The Immersion Conundrum

This post is aimed at those of my readers who are also writers.

Do you have a good way to overcome your psychological need for immersion in work? What I mean by this is, I struggle to find large blocks of time (like hours of time) in my life to focus on writing. But when I sit down knowing I have only 30 minutes or something, I often find working impossible.

For various reasons that seem impossible to change right now, my life is fragmented. I won’t have entire Saturdays to just write for the forseeable ever.  I have been opening docs and staring at them in confusion, trying to orient myself in a story, focused mostly on the fact that I have a finite amount of work time, and getting nothing done. Or at best a handful of sentences that get written over the next day because they were useless.

Part of this is just life stress. Work has been stupid lately, and hubs and I are about to take a trip out of the country so I am stressing out about making sure everything is ready for us to be gone, caught up at my desk at the job so someone else can step in for a couple weeks, etc., and one of my ghostwriting gigs has changed so it’s not a comfortable column anymore but articles I am really struggling to start, much less finish. I feel like my brain is flying in a hundred directions and about to explode at all times, and it has been getting more and more frenetic, wound tighter and tighter, by the day. I haven’t been able to focus on words either at night after work or even first thing in the mornings–it’s like English is Klingon. The words just don’t fucking make sense.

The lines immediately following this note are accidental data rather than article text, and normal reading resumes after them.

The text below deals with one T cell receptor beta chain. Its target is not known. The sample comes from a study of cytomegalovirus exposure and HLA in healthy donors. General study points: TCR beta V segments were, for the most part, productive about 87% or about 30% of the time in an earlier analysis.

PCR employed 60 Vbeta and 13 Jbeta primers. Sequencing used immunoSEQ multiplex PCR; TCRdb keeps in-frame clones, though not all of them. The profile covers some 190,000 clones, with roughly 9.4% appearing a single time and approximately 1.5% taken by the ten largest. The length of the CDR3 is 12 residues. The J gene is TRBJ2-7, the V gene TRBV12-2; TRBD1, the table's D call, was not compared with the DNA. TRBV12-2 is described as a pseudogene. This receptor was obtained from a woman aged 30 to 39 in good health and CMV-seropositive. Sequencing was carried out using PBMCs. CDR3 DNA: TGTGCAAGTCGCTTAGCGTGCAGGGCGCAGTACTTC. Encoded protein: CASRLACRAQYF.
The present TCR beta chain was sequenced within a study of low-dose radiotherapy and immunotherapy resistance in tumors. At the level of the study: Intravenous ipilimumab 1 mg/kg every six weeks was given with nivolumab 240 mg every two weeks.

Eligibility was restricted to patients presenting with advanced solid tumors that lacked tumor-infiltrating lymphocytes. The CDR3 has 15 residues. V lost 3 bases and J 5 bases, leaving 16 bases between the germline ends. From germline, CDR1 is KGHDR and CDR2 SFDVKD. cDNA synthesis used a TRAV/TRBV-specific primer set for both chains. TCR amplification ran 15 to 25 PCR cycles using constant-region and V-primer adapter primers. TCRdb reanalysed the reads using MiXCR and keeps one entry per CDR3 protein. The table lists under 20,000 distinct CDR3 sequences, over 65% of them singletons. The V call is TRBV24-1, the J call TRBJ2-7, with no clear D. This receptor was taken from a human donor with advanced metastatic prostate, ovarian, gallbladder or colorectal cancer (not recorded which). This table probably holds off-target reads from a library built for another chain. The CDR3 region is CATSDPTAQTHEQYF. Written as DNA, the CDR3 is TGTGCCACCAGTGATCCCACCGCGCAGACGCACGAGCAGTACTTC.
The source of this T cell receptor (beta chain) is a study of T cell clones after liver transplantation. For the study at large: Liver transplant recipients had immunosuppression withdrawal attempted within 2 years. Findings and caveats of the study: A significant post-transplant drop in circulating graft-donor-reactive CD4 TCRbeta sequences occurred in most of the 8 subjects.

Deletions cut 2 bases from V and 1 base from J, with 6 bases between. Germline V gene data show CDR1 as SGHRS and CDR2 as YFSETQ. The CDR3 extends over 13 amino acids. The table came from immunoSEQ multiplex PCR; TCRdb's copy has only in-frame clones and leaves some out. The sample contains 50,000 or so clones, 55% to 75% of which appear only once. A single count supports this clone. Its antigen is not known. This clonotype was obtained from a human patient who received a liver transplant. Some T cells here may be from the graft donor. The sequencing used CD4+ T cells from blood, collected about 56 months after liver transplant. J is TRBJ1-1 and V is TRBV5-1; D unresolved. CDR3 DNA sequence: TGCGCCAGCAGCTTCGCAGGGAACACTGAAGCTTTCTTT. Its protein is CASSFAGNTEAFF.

And this is killing me. I feel neutered or bound in a straightjacket or something. I want to cry when I think about what I want to be doing (writing) and how for whatever reason I just can’t do it right now. I hate that I can’t just pick up a story and write a few words and let them add up. Instead it’s this stupid “If I can’t have too many bon-bons then I will have none” mentality, only by bon-bons I mean hours to just simply focus on my story.

Part of the problem, undoubtedly, is that I am having to imagine all the current scenes from any project I could pick up as I write them. In fact maybe the primary problem is that my brain is so focused on other things–work, while I’m there, and getting ready for this trip while I’m home–that I haven’t been free to just imagine anything lately, and that’s really what’s upsetting me.

I don’t know. I just need a way to stop myself from dwelling on the fact that I only have a finite amount of work time and instead just do the work.

I’m the same way when it comes to sewing projects, so I know this is not just a matter of writer’s block or something like that. It’s something in my psyche. Maybe it’s a subconsious acknowledgment of my ability to hyperfocus away the usual ADD, which is a process that takes me out of my own mind for hours.